15 Apr Five Disruptions threatening the Project Profession’s Future
In the next five years, the world will see more projects than ever. The reconstruction of the economy after the devastating global pandemic crisis will be unprecedented. According to McKinsey, governments announced $10 trillion in reconstruction funds in the first two months of the crisis, which is three times more than the response to the 2008–09 financial crisis.
We’re talking about millions of projects, which will need millions of project managers. This is confirmation of the ‘project economy’, a term I conceived in 2018.
Despite this positive outlook, five significant disruptions will put at stake the project management profession that we have come to know over the past 40 years. We should consider these signals as an urgent call for much-needed changes in our practices and competencies (after all, it’s a small price to pay for the unique opportunity that the project management profession has to lead us into the future).
1. The end of job descriptions, the start of project roles
The move from a world driven by efficiency to one driven by change will have enormous consequences in terms of strategy, culture, organisational structures, competencies and compensation. More and more work will be carried out through projects. The Richards Group is one of the largest independently owned ad agencies in the US. Stan Richards, its founder and CEO, removed almost all of its management layers and job titles, leaving only that of the project manager. This is not an exception. Today, most employees don’t work on what their job descriptions state; they work on changing priorities, strategic initiatives and delivering value. They’re actually working on projects.
2. From project managers to strategy implementation professionals
My latest research for the Harvard Business Review Project Management Handbook clearly shows that senior leaders see project management as a core competency. However, project managers will need to learn new skills. For example, they will need to start facilitating ideation and using design thinking techniques to ensure that the best ideas are chosen and developed into projects that generate value through the right project management approaches. To help project managers, scrum masters and managers to make this step change, we developed the first global online Strategy Implementation Professional certification, together with APMG International.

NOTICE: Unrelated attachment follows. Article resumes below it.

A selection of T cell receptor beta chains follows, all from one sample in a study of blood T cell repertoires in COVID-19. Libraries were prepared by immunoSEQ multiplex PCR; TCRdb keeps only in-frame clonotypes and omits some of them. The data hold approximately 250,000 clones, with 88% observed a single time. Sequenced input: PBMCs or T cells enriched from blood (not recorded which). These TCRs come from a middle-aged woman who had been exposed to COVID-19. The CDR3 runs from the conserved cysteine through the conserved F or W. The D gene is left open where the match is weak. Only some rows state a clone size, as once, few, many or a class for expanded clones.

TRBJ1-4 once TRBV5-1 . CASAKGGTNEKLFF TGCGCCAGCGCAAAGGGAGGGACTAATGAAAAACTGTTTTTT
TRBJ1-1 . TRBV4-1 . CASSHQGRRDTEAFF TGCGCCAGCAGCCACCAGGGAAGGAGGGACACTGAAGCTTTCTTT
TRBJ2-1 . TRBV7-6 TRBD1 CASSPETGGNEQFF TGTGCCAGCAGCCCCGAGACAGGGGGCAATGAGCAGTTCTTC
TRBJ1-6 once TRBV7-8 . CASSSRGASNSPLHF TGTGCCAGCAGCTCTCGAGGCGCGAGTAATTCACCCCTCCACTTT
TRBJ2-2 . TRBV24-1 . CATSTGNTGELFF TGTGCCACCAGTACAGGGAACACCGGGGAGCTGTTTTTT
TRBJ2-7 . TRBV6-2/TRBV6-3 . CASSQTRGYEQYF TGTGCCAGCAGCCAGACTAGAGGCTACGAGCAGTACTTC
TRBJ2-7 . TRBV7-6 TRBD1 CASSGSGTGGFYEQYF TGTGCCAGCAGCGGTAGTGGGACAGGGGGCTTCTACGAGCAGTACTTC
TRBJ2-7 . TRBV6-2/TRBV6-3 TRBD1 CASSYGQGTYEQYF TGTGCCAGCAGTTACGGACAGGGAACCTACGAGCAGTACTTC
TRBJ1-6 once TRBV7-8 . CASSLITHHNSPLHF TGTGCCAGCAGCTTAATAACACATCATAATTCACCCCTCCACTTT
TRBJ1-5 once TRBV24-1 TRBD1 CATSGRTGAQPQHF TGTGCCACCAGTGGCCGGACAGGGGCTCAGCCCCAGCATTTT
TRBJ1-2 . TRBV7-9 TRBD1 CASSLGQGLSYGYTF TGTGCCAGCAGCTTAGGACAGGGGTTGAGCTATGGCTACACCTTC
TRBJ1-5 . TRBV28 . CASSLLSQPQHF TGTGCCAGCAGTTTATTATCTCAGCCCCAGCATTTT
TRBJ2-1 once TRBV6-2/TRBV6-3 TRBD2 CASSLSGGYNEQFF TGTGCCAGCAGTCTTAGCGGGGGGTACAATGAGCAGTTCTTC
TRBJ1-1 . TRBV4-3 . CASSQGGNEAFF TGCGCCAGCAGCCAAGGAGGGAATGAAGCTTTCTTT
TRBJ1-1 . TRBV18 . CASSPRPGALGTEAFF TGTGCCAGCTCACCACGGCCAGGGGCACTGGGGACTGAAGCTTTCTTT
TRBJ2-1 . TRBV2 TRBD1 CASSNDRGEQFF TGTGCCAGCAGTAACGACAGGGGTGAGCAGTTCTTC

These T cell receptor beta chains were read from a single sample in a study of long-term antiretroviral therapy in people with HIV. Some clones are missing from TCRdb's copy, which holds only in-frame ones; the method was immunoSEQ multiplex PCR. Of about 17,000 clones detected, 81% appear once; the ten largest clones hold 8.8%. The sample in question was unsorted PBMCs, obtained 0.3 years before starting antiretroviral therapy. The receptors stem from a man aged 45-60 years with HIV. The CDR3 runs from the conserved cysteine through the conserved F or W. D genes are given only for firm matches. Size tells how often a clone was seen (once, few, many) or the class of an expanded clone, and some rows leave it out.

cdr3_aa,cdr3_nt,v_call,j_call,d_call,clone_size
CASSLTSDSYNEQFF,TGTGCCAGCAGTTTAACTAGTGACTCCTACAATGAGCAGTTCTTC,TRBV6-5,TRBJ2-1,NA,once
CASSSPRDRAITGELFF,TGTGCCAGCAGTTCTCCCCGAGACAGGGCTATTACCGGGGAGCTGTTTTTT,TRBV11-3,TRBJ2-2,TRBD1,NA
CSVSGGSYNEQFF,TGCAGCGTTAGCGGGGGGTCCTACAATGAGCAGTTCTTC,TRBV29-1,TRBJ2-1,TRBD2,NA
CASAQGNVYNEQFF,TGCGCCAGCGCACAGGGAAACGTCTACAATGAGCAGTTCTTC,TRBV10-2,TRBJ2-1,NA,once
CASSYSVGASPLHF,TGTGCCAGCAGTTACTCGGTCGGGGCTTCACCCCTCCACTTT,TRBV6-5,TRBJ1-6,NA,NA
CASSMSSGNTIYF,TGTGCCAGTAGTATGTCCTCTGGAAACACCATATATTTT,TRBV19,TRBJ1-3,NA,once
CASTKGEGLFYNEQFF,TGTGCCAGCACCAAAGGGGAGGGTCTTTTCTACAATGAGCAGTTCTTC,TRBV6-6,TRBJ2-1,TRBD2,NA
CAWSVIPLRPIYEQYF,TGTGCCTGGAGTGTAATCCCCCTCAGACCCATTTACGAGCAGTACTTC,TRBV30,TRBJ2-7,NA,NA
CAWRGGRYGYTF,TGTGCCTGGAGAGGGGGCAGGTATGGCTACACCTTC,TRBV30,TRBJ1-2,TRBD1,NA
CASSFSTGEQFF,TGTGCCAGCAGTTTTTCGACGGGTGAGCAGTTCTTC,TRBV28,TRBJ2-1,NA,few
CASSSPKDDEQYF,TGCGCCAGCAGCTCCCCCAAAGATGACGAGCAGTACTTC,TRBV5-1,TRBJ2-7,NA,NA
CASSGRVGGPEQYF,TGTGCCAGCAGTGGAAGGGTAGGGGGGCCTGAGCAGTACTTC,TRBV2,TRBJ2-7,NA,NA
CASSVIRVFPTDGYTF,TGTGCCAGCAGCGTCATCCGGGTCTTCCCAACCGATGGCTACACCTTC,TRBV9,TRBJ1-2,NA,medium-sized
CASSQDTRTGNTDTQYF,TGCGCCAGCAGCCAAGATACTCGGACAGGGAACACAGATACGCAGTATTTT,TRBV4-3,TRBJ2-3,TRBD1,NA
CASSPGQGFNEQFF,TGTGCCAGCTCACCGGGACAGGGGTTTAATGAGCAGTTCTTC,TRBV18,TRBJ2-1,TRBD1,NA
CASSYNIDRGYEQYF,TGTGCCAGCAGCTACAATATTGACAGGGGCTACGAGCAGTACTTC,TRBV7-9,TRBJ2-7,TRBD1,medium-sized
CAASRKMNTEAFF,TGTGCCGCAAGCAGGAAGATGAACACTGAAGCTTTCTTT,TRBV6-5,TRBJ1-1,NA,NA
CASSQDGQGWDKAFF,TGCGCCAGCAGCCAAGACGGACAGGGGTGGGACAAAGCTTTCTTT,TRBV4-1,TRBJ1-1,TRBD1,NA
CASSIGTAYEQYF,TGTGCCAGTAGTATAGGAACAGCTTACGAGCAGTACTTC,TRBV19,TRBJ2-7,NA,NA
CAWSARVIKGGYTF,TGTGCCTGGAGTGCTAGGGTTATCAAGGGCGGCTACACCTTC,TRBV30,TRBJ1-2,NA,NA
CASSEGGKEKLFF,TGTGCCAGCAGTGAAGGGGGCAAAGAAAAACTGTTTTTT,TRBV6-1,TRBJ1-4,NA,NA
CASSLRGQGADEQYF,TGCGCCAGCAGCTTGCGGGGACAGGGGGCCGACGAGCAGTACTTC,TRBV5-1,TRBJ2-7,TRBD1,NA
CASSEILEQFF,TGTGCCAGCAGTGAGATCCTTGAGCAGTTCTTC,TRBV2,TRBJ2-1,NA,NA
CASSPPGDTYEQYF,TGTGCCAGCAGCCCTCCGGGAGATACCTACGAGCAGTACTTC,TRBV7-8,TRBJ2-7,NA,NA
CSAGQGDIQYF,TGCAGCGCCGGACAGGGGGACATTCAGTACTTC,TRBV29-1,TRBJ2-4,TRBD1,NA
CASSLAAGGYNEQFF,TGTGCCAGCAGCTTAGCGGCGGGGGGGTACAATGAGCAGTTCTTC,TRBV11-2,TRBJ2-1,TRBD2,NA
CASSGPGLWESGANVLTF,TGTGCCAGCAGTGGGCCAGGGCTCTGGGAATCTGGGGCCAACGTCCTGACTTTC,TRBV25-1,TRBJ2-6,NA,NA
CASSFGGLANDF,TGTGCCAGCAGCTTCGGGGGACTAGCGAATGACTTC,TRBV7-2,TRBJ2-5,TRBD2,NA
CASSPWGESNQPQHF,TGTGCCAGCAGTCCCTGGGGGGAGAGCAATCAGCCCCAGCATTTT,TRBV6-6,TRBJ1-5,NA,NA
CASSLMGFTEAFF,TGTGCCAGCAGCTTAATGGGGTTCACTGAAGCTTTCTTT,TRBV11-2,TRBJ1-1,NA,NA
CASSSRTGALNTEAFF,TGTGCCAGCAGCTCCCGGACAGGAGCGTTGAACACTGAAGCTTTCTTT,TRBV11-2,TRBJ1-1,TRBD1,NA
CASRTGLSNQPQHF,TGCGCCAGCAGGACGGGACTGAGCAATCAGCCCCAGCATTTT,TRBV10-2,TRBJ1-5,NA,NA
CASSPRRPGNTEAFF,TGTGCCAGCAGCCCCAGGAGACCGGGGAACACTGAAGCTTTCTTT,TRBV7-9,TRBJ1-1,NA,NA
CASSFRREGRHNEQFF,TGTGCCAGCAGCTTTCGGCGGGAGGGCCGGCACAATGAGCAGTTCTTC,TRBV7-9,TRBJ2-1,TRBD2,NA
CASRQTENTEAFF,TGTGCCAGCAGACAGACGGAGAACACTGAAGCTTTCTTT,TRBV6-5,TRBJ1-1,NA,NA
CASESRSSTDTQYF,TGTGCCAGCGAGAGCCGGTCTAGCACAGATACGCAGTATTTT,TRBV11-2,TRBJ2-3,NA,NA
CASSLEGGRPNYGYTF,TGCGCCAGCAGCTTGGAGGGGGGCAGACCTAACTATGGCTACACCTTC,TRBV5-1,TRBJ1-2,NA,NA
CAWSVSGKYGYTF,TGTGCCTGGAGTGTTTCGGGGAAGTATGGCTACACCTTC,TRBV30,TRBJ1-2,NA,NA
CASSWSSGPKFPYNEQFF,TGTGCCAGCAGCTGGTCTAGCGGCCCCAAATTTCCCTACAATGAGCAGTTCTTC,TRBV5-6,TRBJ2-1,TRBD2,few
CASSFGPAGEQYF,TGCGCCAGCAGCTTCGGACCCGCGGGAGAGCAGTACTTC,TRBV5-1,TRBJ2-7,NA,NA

3. Expanding our toolkit
It is not waterfall or agile; it is both and more. Many of us grew up implementing project management methodologies with the idea that one size fits all. This means all projects will need to follow the same methodology, life cycle, templates – first waterfall, then agile methods. Today, we know that this is wrong; you cannot have just one method to address all the projects in your organisation. You should be able to apply one method or different techniques simultaneously.
4. The project management office: transform now or game over
PMOs are designed for hierarchies, reporting to the CIO, CFO or CEO. However, hierarchies are structures of the past. Today, most organisations look for more agile settings, with fewer management layers, promoting project-based work and self-managed teams. PMOs need to change urgently. First, PMOs must move to cover strategy and transform into strategy implementation offices. Second, we must develop agile PMOs, temporary entities that will assist in traditional and agile projects. Once the project is over, the PMO should transition into running, operating or selling what the project has produced and delivered.
5. Artificial intelligence will disrupt project management
We have to embrace technology now. According to Gartner, 80 per cent of the project management taskS will be taken over by artifical intelligence by 2030. Most projects are managed with Microsoft Project, software launched in 1987. Project portfolio management tools offer more advanced features but are far from being applications that benefit from the latest technologies. Soon we will start seeing algorithms that can predict the success rates of projects, validate a project’s scope and automatically design a project plan in minutes. Losing a significant part of our current tasks might be scary for many, yet it is a vast opportunity to switch our focus to more value-added activities.
Finally, I want to share a global challenge for our project management community. Today, about 70 per cent of projects fail to deliver their objectives. Considering that every year approximately $48 trillion is invested in projects, we fail to deliver trillions of benefits, value and impact. What if we commit to doing much better? If we increase our success ratio from 30 per cent to 60 per cent, we would be adding to the world approximately the GDP of China in extra benefit, year after year.
Article written by Antonio Nieto-Rodriguez